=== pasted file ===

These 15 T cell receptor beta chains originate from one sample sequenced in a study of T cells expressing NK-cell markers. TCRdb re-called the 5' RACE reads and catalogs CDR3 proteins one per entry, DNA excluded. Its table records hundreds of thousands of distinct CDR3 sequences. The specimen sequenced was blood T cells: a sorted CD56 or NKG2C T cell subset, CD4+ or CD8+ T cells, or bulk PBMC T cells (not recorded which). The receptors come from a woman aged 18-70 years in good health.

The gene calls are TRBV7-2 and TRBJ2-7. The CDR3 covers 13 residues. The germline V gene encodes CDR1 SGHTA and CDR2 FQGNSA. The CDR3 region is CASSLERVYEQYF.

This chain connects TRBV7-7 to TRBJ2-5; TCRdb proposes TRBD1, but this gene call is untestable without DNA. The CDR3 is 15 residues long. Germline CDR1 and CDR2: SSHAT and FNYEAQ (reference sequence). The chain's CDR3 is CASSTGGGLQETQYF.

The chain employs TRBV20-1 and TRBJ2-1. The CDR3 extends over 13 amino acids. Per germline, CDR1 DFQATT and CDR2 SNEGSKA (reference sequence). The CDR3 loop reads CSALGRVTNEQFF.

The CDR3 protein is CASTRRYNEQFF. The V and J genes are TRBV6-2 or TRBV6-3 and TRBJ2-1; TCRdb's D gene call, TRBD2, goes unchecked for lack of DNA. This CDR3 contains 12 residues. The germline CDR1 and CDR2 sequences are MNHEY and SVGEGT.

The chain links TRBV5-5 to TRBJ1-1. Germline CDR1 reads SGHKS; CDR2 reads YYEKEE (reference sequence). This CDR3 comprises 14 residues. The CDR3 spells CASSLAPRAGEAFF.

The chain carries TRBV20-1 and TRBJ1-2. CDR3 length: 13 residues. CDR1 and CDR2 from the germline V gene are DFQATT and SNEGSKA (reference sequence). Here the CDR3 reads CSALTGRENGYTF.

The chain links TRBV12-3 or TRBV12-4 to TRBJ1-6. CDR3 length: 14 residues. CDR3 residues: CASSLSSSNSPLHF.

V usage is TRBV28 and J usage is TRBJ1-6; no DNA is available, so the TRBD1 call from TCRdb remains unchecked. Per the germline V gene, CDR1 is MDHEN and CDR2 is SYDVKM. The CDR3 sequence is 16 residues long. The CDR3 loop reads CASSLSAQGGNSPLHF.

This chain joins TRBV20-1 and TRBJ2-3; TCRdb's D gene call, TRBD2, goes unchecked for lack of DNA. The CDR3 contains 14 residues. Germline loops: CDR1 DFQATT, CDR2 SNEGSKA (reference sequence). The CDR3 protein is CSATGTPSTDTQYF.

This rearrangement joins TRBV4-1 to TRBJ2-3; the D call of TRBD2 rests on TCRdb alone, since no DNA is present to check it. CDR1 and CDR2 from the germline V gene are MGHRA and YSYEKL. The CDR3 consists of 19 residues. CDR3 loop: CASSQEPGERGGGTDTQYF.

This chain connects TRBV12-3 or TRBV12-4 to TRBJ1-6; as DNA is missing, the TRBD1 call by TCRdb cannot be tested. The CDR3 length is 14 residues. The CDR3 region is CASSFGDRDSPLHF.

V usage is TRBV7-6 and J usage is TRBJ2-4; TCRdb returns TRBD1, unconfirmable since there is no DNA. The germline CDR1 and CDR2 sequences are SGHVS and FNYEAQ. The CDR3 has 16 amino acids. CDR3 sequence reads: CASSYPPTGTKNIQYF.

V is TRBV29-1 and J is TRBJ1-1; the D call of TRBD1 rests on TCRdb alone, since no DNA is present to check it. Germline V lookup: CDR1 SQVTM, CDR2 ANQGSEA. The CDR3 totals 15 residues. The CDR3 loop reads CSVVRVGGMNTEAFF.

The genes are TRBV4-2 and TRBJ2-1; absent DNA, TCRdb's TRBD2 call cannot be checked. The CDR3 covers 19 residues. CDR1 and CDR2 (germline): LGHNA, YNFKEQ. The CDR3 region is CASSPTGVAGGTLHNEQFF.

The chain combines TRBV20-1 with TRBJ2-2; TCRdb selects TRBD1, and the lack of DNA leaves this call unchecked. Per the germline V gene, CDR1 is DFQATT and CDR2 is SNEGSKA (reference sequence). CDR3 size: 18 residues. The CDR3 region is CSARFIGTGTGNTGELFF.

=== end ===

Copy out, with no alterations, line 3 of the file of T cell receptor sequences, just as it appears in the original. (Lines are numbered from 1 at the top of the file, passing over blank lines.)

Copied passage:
This chain connects TRBV7-7 to TRBJ2-5; TCRdb proposes TRBD1, but this gene call is untestable without DNA. The CDR3 is 15 residues long. Germline CDR1 and CDR2: SSHAT and FNYEAQ (reference sequence). The chain's CDR3 is CASSTGGGLQETQYF.